Don’t miss: Further afield, at the wonderful open-air Black Country Living Museum, you can see the TV show’s sets for yourself.  

Meet the city’s creatives at the Custard Factory
  • Things to do
  • Event spaces

What is it? A restored Victorian factory, now a hub for creatives and independent businesses. 

Why go? Alfred Bird invented custard powder in Birmingham in 1837. These days, it’s a studio complex at the heart of Birmingham’s creative community. It’s home to many artists and is also full of galleries, independent shops, cafés, restaurants, bars and the Mockingbird Cinema. With its graffiti-strewn walls and regular arts events, the whole area is well worth a few hours of mooching.

Don’t miss: Look out for regular open studio events to meet the designer-makers who make this place so special. 


What is it? Take a tour of Aston Villa’s hallowed ground, or even catch a game. 

Why go? There aren’t many football grounds in the world like Villa Park. The 42,000-capacity stadium has been home to the Villa since 1897 and it has an aura that few sporting institutions can match, especially when the Holte End is full and on-song. Sign up for a behind-the-scenes tour or catch the boys in claret and blue play a Premier League game.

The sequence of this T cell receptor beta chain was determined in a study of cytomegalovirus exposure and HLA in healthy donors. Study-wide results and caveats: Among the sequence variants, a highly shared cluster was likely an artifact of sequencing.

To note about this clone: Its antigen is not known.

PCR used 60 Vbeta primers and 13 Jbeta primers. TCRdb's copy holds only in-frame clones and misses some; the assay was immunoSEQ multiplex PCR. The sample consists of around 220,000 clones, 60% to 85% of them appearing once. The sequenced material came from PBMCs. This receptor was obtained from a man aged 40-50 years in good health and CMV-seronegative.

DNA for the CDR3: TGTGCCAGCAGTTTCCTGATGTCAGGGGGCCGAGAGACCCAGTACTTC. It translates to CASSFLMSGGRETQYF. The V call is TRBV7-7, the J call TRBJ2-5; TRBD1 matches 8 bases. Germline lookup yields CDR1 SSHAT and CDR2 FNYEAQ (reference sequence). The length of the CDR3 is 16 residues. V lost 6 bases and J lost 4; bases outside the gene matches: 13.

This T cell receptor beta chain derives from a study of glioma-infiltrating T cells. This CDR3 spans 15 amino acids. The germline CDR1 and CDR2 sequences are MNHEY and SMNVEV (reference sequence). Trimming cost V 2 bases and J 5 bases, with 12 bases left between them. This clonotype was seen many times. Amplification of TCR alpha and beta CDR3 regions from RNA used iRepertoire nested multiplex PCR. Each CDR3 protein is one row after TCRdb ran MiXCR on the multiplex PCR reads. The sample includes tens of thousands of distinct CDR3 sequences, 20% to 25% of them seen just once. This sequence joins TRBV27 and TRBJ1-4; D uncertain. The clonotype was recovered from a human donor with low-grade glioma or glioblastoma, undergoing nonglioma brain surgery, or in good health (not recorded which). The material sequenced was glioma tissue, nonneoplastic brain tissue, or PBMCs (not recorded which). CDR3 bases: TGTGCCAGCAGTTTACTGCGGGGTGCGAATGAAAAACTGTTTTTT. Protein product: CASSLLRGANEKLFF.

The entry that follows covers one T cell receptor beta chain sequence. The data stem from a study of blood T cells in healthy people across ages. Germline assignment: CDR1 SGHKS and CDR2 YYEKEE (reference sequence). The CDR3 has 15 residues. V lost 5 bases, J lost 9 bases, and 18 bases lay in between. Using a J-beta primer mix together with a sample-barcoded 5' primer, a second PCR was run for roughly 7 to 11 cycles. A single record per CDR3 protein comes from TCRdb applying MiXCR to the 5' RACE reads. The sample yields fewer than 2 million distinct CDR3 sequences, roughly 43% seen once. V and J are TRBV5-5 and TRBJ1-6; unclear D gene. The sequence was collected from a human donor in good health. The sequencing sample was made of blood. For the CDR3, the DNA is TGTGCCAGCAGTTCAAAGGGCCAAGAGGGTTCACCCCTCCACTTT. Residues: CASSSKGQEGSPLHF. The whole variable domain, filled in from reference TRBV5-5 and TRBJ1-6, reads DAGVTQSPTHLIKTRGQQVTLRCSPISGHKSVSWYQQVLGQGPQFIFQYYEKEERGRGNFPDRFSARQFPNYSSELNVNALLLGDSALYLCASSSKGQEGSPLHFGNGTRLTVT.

Don’t miss: Fancy a real treat? You can watch the match in comfort at Eighty Two, the plush centre of football hospitality at Villa Park. 

  • Museums
  • Sport

What is it? The home of Warwickshire County Cricket Club, plus numerous England fixtures. 

Why go? There’s nothing as quintessentially English as a game of cricket and Birmingham boasts one of the very best places to watch one. Edgbaston is renowned as one of the country’s most atmospheric international test grounds. 

Don’t miss: Take a tour of the stadium to get a behind-the-scenes look at the Warwickshire and England changing room, the field, the media centre and more. 

  • Music

What is it? Opulent concert hall that’s home to the City of Birmingham Symphony Orchestra

Why go? This grandiose venue was opened in 1991 and has delivered a rich programme of gigs and concerts ever since. Fun fact: it was recently voted as having the seventh-best concert-hall acoustics in the entire world. 

Don’t miss: If you don’t know your Schubert from your Haydn, ease yourself in by visiting during the festive December programme. The Hall looks even better for candlelit carols.